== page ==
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TechHive: Hands on with Dropbox's new sharing features

Despite many competitors, Dropbox is the de facto standard for syncing files across one's own computers and sharing them with others. New features rolled out Monday extend Dropbox's reach substantially by making it possible to create a public, revokable link to any file or folder in a Dropbox sync folder. Previously, only items in a special Public folder could be shared, and the links couldn't be canceled; the item had to be moved out of the folder.

Dropbox also added Web-based previewing of linked files, which lets someone following a link view a browser-window-sized look at documents and images, play audio, and view video. Dropbox hasn't released a full list of what kinds documents are supported, but supported formats include H.264 video (the format supported in iOS), Photoshop files, Word documents, and most image formats.

If you're already a Dropbox user, the update was slipstreamed on Monday into the software you already use on the Desktop. The change isn't very noticeable. Select any file or folder (but only a single file or folder at a time), and Control-click or right-click the item. The Get Link menu item is new. Select it to create a shareable link. With the Public folder, Dropbox creates a link instantly; with this new approach of sharing anything, you must wait for files that are still being uploaded to Dropbox for the first time finish transferring before a link is created.

Once you select that menu item for a file or folder that's fully synced, Dropbox opens a page in your default Web browser with the link as the URL. You can then copy and share that URL. The gear menu lets you remove the link, disabling future access. Dropbox doesn't yet offer time-limited access to a URL, something available with the soon-to-be-discontinued iDisk from Apple, and with other file-sharing services. Dropbox sets a limit at 20GB of public transfers per day for customers with free accounts, and 200GB per day for paid individual and business account holders.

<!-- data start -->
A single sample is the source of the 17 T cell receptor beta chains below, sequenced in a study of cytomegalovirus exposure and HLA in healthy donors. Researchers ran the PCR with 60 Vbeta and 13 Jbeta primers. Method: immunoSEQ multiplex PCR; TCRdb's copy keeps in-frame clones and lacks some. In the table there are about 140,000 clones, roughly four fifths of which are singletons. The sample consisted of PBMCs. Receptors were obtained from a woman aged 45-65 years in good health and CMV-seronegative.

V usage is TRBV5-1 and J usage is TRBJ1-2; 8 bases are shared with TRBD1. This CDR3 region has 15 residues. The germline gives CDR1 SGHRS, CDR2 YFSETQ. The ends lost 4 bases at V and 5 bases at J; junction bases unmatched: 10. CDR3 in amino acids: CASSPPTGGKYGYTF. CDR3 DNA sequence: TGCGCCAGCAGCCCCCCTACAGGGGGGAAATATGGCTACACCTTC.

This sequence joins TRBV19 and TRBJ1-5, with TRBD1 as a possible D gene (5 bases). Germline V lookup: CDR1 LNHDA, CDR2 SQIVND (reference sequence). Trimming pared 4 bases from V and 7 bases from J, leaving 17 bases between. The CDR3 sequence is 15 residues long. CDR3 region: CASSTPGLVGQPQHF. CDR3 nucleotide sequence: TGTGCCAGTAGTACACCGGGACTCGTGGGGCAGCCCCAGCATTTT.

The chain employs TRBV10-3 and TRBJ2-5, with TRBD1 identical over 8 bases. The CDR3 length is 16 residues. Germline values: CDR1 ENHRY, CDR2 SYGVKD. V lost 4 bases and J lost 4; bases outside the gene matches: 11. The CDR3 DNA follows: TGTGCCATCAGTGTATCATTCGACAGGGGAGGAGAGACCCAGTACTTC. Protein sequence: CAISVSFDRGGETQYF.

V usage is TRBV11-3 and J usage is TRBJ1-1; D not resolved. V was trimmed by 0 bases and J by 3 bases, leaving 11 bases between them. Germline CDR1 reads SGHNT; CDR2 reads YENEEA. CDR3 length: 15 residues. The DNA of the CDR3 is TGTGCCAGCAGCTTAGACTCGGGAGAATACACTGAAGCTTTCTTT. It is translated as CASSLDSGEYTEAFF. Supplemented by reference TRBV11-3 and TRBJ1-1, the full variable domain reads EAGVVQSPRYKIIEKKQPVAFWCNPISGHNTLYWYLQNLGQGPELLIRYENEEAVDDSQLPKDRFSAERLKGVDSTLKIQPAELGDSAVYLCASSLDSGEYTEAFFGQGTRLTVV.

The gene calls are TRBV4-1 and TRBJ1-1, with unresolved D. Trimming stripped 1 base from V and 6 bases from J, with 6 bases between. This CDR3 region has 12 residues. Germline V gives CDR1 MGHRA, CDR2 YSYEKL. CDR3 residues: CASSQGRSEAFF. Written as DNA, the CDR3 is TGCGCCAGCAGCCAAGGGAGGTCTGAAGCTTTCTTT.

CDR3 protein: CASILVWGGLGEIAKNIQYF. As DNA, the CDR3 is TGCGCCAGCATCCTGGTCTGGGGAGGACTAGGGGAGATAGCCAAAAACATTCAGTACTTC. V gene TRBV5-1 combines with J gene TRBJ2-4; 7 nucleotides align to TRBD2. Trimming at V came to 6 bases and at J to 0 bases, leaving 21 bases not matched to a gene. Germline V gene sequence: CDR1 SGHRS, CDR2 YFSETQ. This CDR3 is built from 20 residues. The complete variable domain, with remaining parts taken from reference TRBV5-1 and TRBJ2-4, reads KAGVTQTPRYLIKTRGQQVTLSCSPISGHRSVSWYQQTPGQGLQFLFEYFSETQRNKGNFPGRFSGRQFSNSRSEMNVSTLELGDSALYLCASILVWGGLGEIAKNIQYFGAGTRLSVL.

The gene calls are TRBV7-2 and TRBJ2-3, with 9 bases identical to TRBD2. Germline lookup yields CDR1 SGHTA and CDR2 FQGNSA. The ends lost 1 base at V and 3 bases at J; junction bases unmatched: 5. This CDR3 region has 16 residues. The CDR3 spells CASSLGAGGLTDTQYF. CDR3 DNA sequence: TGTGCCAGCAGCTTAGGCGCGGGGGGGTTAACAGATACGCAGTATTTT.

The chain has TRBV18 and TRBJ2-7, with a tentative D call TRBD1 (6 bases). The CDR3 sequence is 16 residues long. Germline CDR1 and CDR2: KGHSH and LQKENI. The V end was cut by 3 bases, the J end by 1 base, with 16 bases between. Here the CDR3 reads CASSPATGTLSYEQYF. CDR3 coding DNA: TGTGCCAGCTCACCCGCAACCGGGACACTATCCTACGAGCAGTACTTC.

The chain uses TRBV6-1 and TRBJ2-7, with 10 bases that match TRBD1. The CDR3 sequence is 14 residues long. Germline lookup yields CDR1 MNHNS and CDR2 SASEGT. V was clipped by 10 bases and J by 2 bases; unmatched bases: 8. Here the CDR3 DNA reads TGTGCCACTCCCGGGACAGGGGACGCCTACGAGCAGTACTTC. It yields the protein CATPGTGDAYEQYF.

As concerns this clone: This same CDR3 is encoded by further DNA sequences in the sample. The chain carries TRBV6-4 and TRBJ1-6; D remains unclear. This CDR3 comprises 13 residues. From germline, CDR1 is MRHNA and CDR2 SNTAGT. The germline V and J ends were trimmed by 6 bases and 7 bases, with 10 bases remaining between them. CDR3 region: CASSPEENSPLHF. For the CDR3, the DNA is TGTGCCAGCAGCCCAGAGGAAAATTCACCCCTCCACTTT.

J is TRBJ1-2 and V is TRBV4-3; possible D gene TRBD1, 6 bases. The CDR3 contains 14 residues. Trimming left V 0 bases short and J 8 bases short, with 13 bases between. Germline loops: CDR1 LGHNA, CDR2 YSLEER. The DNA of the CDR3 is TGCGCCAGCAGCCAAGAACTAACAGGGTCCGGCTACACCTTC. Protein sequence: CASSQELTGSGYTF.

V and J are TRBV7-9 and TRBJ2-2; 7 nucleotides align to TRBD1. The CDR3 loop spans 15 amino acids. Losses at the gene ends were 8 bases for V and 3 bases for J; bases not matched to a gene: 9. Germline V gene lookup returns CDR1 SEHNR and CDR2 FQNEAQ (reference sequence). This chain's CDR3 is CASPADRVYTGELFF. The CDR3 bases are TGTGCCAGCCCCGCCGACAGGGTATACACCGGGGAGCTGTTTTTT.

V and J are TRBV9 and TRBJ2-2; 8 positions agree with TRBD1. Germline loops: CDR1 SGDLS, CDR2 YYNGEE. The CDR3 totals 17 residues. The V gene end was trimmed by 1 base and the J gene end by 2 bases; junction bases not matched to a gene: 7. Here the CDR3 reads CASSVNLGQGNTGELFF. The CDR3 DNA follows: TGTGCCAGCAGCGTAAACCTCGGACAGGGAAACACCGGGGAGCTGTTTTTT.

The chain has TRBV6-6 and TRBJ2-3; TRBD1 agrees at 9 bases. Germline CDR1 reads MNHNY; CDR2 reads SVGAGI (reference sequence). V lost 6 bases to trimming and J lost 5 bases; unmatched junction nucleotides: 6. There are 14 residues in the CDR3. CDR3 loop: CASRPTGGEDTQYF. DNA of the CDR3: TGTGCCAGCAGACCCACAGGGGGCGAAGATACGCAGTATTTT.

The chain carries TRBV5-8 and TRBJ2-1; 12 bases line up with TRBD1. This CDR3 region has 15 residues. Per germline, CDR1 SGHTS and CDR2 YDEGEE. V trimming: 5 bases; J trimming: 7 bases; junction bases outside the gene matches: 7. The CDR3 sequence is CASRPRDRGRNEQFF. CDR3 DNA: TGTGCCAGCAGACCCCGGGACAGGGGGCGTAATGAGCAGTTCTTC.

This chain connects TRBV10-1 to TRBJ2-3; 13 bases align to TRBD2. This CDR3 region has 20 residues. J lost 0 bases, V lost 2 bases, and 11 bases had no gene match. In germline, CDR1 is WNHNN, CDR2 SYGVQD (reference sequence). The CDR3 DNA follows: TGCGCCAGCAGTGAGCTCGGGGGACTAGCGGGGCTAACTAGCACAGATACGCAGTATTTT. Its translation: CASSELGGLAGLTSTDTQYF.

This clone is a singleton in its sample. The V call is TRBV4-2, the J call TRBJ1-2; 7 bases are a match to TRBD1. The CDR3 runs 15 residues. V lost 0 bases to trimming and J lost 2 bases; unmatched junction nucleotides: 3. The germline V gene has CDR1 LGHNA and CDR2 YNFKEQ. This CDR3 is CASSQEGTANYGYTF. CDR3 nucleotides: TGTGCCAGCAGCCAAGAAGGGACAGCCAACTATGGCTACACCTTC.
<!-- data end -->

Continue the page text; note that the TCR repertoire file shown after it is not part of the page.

When someone other than the owner of the file or folder views a shared link, files may be previewed; Dropbox also makes files available for direct download or to be added to that viewer's Dropbox. If the viewer doesn't have a Dropbox account, the Add to My Dropbox button's resulting dialog has an option to create an account. (Dropbox has a free level of service for up to 2GB of storage, and charges $10 per month for 50GB and $20 per month for 100GB.)

You'll notice a particular advantage for previewing movies and listening to audio with Dropbox's new sharing approach. Audio and video are transcoded from the files in a Dropbox folder into a lower-fidelity or lower-resolution version that can be immediately played. This saves you from having to wait for the full audio or video to download in the browser window.

Folders are shown in a slightly different manner than files. Items in a shared folder may be previewed individually and downloaded from the preview window via a tiny link shown in the lower right-hand corner. But the folder can be copied as a whole only via the Add to My Dropbox link, encouraging people to create accounts who don't have them.

The Public folder remains in place at this writing, and you can still select Copy Public Link from the contextual menu to get an old-style direct link with no preview. The Photos folder is managed separately, and while you can create a link from the main folder, you cannot create links to individual files in the folder. Control-click a folder in the Photos folder, and you can select Copy Public Gallery Link, which provides an album-style view.

Dropbox's mobile apps were also updated. In iOS, the app appears identical, but a link icon is now available for any individual file; folders can't be shared in the current release. Tap the link icon, and you can select to copy or email the public URL. Dropbox hasn't optimized its preview for a mobile device, however.

The ability to share any item is a distinct advantage, making Dropbox more useful to its users by making it easier to share files without requiring recipients have an account or are logged in. However, requiring a round-trip to the Web is awkward, and Dropbox should work to provide better lightweight options directly on the PC or Mac.

[Glenn Fleishman is one of the writers of the Economist's Babbage blog and is a contributor to Macworld and TidBits.]

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